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Homily for Good Friday, 2023

Last night, when we celebrated the Mass of the Lord’s Supper, the first of the three great celebrations of Easter Triduum, we contemplated themes of home, of belonging, of hope. Perhaps we can think again on these themes.


In a few moments time, we will venerate the Cross. In the instructions for the priest, not only is the priest told to take off his chasuble, he is also asked to remove his shoes. Like so much in the liturgies of Holy Week, this instruction is like a thread that when followed goes deep into the mysteries, deep into the scriptures, deep into the heart of God’s loving plan for us.


I am sure many of us have been to places, to homes where one removes one’s shoes on entering. Perhaps this is something you do in your own homes. Does it make sense to think of coming to the cross as entering a home? What could that mean?


More than that, might not such thought be even a little impious? Impious especially when we think of the scriptural background to this instruction to remove one’s shoes. More than likely, this command to remove one’s shoes goes back to God’s commandment to Moses when he approached the Burning Bush. Moses was told to remove his shoes because this was holy ground. The Burning Bush where God revealed the Divine Name. The Burning Bush where God commands Moses to rescue his people from Pharaoh.


The Cross is the fulfilment of the Burning Bush. The Cross is now the final revelation of God’s name, the God of Jesus Christ, Father, Son and Holy Spirit. And the Cross is now the revelation of the fullness of God’s mission to humanity, to become once more the priests of creation, after the pattern of the Second Adam, Jesus Christ, to keep creation holy and to spread the Good News.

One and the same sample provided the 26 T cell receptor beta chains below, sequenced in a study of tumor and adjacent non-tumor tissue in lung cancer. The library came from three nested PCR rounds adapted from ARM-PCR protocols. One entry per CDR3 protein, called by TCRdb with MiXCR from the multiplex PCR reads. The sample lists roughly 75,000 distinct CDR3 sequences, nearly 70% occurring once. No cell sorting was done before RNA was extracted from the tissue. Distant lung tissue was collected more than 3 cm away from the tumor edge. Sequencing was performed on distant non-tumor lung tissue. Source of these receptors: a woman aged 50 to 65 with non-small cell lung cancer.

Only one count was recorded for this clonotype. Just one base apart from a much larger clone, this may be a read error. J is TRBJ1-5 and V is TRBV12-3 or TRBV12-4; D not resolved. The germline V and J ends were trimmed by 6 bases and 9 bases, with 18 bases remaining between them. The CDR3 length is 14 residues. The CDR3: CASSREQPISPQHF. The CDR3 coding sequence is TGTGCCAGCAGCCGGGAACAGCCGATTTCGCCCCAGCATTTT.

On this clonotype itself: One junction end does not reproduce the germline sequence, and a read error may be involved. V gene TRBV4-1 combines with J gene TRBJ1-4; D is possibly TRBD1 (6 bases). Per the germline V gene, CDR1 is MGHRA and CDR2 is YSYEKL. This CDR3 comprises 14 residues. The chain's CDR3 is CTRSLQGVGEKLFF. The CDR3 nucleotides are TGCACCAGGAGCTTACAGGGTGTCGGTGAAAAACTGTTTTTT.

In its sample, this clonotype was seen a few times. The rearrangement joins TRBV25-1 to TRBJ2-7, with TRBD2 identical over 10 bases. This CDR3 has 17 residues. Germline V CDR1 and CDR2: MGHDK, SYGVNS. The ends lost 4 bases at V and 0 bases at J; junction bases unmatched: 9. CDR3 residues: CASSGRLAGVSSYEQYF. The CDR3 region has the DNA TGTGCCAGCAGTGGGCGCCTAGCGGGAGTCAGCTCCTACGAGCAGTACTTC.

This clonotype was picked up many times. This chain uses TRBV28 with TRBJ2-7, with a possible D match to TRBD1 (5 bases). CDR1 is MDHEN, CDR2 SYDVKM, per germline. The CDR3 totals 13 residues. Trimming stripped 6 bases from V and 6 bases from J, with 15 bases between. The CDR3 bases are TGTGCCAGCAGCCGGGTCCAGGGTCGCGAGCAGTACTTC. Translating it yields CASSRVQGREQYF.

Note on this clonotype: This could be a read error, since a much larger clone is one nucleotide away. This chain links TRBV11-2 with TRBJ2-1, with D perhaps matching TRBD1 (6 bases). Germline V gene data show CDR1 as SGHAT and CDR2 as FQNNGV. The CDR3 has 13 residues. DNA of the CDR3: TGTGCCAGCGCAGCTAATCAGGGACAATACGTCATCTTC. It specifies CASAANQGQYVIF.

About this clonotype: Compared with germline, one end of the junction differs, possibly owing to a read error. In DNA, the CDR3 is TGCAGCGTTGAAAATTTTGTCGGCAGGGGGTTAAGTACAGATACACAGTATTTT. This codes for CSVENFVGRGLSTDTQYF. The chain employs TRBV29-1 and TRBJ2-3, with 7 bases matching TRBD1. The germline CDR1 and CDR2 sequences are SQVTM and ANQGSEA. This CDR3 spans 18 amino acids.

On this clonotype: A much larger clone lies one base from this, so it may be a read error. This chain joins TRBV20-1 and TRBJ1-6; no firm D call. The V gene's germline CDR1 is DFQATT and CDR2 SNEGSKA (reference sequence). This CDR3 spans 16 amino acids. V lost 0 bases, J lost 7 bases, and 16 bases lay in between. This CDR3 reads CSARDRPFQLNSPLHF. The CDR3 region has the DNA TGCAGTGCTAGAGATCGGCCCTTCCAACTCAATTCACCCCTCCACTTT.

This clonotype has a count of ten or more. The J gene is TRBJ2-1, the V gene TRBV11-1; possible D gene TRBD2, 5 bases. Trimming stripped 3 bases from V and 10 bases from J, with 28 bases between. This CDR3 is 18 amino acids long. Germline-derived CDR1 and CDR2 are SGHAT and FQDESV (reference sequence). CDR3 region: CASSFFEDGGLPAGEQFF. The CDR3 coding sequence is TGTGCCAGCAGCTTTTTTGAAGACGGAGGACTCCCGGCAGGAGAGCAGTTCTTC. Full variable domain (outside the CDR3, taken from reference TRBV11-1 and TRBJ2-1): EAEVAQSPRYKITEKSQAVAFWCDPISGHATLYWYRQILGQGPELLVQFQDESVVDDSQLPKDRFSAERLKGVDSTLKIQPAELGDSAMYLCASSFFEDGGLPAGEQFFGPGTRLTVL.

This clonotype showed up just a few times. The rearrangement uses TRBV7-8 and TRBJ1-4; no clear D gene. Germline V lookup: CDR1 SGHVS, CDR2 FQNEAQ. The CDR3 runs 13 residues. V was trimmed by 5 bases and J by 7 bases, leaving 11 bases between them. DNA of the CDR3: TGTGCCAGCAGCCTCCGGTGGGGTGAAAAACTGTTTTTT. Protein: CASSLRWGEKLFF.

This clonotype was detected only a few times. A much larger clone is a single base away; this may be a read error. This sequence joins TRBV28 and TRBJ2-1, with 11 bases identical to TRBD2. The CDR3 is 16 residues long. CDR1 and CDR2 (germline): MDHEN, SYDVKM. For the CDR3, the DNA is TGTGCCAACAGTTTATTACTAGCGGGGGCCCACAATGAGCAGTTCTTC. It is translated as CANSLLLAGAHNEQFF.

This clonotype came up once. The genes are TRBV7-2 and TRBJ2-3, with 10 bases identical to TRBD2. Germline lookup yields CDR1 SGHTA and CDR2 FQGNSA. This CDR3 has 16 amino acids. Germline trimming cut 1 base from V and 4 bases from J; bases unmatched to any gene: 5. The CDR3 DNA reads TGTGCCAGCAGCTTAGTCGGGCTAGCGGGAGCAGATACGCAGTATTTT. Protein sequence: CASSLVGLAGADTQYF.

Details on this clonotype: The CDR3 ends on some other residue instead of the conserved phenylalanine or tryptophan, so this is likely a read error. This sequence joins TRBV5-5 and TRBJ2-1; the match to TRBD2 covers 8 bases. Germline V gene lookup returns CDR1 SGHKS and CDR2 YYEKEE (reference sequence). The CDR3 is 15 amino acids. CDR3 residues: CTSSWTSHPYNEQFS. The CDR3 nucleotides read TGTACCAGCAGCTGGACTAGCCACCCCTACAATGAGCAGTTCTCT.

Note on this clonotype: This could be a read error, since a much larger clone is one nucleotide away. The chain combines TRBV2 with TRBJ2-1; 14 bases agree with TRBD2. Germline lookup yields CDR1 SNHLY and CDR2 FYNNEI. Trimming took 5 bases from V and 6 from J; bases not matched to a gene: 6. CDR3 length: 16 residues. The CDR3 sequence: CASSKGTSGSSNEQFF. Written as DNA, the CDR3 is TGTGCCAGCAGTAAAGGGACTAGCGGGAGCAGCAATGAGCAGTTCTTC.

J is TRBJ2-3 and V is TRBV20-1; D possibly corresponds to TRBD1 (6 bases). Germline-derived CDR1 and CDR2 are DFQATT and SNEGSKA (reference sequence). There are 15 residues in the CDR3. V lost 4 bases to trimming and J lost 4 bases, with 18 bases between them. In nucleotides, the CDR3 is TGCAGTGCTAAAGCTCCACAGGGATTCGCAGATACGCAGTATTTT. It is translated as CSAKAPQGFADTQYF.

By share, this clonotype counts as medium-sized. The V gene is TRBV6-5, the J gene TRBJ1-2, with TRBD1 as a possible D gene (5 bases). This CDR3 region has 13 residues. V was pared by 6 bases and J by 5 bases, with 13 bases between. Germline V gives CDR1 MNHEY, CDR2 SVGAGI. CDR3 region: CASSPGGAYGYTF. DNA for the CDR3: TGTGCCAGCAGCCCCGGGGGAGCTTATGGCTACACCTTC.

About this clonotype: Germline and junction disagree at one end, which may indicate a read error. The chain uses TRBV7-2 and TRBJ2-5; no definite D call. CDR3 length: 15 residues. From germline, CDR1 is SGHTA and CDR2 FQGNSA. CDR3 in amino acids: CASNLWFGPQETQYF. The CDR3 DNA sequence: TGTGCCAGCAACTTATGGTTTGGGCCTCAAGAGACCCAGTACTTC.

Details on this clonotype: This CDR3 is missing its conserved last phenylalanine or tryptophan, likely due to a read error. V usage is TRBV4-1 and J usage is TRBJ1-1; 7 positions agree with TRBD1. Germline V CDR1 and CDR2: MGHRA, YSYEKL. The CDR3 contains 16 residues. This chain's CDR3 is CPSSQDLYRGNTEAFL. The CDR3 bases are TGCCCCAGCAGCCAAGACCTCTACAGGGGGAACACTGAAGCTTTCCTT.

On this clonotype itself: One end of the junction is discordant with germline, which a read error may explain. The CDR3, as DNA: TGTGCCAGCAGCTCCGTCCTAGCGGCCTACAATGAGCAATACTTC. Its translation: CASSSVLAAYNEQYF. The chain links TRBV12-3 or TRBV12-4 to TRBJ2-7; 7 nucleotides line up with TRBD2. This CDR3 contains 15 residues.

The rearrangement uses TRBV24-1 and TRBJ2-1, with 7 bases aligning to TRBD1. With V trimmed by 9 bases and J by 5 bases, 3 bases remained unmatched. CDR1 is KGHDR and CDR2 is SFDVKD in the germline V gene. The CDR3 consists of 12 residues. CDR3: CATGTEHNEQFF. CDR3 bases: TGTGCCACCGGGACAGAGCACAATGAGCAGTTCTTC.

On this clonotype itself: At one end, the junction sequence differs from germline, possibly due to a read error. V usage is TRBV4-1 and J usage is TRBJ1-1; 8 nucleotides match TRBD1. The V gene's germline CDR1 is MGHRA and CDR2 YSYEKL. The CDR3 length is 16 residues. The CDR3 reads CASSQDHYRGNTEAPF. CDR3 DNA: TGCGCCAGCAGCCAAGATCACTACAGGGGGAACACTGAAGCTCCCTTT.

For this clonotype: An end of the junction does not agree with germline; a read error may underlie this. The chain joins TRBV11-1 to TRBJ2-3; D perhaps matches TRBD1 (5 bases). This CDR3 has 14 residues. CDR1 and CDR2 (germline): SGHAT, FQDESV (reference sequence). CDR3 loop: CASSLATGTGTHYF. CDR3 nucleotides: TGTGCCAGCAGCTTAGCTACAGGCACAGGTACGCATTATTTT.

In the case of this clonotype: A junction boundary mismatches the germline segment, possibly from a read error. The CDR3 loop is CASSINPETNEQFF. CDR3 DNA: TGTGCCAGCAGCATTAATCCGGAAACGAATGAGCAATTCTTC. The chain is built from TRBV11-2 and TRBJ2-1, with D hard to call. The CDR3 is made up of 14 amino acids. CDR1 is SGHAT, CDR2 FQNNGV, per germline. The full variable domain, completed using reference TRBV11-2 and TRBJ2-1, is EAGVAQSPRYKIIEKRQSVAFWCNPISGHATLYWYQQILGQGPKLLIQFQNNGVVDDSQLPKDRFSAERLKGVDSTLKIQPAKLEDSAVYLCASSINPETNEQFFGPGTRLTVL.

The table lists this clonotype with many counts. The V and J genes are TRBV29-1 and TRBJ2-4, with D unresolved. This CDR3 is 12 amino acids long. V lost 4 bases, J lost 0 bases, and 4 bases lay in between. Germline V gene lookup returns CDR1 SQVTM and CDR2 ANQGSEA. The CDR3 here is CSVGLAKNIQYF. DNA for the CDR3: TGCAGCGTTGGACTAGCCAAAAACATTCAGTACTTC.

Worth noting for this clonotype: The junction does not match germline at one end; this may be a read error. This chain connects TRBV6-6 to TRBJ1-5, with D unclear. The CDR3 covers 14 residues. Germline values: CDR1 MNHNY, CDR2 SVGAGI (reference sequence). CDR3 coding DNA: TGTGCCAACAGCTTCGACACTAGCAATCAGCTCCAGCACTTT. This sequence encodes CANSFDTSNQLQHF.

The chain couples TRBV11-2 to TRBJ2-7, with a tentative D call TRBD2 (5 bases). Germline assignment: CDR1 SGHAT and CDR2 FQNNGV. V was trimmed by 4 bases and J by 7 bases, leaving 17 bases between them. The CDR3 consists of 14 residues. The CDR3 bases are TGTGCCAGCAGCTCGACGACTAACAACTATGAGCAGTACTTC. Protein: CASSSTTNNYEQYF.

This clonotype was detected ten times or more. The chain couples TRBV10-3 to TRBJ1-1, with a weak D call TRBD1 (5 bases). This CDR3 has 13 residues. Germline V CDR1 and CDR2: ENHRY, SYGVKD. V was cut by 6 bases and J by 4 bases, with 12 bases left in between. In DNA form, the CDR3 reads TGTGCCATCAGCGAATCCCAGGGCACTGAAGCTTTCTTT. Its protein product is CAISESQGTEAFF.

This then is an awesome mystery. The radiating heart of creation, the hinge of history. The revelation of the Word that underwrites all meaning, all truth and all beauty. The very point of life. Given this, we should definitely take our shoes off.


Indeed, the poet Gerard Manley Hopkins in his poem ‘God’s Grandeur’ wonders whether we have not so sullied the world that we have forgotten these primal wonders, and he uses shoes to symbolise this forgetting. He writes:


Generations have trod, have trod, have trod; And all is seared with trade; bleared, smeared with toil; And wears man's smudge and shares man's smell: the soil Is bare now, nor can foot feel, being shod.


Are we so removed then from these primal wonders – of truth, of beauty, of relationships, of love – are we so removed that it is right then to remove our shoes in the hope of getting that feeling back? Might not this removal of shoes remind us of the hope deep within our hearts, the hope of knowing the way home, the hope of knowing where we truly belong, where we know we belong because God knows our name and we know God’s. Where we know that God has made a space for us in his heart.


And that is one more remarkable unravelling of this thread of taking off our shoes. Last night, we remembered the Last Supper. We remembered Christ’s act of charity of washing the feet of his disciples. This then is the twist, the ending that could not be foreseen. God tells us to remove our shoes, yes, because it is sacred ground, yes, so that we can remember that we are home, but most incredibly because God wants to wash my feet, the feet of a sinner, and through God’s love make me whole again. Jesus is doing this on the Cross, washing me clean in his blood, the blood that pours from his side, the Blood which creates the Church, the Blood that nourishes us in the Eucharist.


As with the Prodigal Son, God foolishly waits for me to return. Runs after me to keep me safe. Dies on the Cross for me so that I will never be alone, not even in suffering, not even in death. This is the real wonder. This is my true home. That God not only created me. That God not only redeemed me. But that Jesus dies out of love for me. Dies out of love for me precisely to make me a child of God, a saint, a missionary after his own heart.


And so as we pray the prayers of the Church, as we prepare to venerate the Cross, let us ask God to heal our hearts. May we know that we are safe. May we know that we are loved. May we know that we are home. And knowing we are home and that Christ’s love and joy fills up our hearts, may we die out of love for our brothers and sisters, so that Christ’s love may be in them too.

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